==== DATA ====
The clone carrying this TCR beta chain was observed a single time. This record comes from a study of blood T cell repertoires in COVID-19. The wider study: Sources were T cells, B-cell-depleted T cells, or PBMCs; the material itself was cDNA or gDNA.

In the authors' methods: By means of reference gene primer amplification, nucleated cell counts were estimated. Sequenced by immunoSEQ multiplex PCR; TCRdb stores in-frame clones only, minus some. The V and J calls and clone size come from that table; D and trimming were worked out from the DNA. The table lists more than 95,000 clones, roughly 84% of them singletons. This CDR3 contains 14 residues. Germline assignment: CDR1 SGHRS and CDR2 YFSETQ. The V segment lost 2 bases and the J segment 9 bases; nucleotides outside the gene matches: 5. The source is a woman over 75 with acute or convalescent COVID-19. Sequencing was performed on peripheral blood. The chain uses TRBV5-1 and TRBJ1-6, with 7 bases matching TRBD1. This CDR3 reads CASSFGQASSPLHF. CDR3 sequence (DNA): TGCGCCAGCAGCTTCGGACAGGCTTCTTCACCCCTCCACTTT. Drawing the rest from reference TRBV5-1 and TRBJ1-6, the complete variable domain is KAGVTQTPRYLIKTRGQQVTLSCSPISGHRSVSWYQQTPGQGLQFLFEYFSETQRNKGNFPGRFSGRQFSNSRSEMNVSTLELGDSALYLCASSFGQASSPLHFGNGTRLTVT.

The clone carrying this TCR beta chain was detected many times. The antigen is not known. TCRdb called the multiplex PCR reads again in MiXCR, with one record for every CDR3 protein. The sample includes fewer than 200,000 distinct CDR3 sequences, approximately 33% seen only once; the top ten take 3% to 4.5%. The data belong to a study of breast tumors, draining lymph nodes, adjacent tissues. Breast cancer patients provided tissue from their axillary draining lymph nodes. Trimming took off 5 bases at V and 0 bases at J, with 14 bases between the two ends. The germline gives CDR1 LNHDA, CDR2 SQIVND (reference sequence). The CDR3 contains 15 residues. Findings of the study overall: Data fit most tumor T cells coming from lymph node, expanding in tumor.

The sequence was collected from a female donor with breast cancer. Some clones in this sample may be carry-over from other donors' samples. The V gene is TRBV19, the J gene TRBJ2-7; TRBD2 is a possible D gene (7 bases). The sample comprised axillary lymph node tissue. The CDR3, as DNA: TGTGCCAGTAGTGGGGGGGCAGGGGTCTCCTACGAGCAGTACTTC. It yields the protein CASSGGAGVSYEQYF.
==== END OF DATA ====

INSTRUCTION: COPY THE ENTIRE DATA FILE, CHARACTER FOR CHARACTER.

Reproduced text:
The clone carrying this TCR beta chain was observed a single time. This record comes from a study of blood T cell repertoires in COVID-19. The wider study: Sources were T cells, B-cell-depleted T cells, or PBMCs; the material itself was cDNA or gDNA.

In the authors' methods: By means of reference gene primer amplification, nucleated cell counts were estimated. Sequenced by immunoSEQ multiplex PCR; TCRdb stores in-frame clones only, minus some. The V and J calls and clone size come from that table; D and trimming were worked out from the DNA. The table lists more than 95,000 clones, roughly 84% of them singletons. This CDR3 contains 14 residues. Germline assignment: CDR1 SGHRS and CDR2 YFSETQ. The V segment lost 2 bases and the J segment 9 bases; nucleotides outside the gene matches: 5. The source is a woman over 75 with acute or convalescent COVID-19. Sequencing was performed on peripheral blood. The chain uses TRBV5-1 and TRBJ1-6, with 7 bases matching TRBD1. This CDR3 reads CASSFGQASSPLHF. CDR3 sequence (DNA): TGCGCCAGCAGCTTCGGACAGGCTTCTTCACCCCTCCACTTT. Drawing the rest from reference TRBV5-1 and TRBJ1-6, the complete variable domain is KAGVTQTPRYLIKTRGQQVTLSCSPISGHRSVSWYQQTPGQGLQFLFEYFSETQRNKGNFPGRFSGRQFSNSRSEMNVSTLELGDSALYLCASSFGQASSPLHFGNGTRLTVT.

The clone carrying this TCR beta chain was detected many times. The antigen is not known. TCRdb called the multiplex PCR reads again in MiXCR, with one record for every CDR3 protein. The sample includes fewer than 200,000 distinct CDR3 sequences, approximately 33% seen only once; the top ten take 3% to 4.5%. The data belong to a study of breast tumors, draining lymph nodes, adjacent tissues. Breast cancer patients provided tissue from their axillary draining lymph nodes. Trimming took off 5 bases at V and 0 bases at J, with 14 bases between the two ends. The germline gives CDR1 LNHDA, CDR2 SQIVND (reference sequence). The CDR3 contains 15 residues. Findings of the study overall: Data fit most tumor T cells coming from lymph node, expanding in tumor.

The sequence was collected from a female donor with breast cancer. Some clones in this sample may be carry-over from other donors' samples. The V gene is TRBV19, the J gene TRBJ2-7; TRBD2 is a possible D gene (7 bases). The sample comprised axillary lymph node tissue. The CDR3, as DNA: TGTGCCAGTAGTGGGGGGGCAGGGGTCTCCTACGAGCAGTACTTC. It yields the protein CASSGGAGVSYEQYF.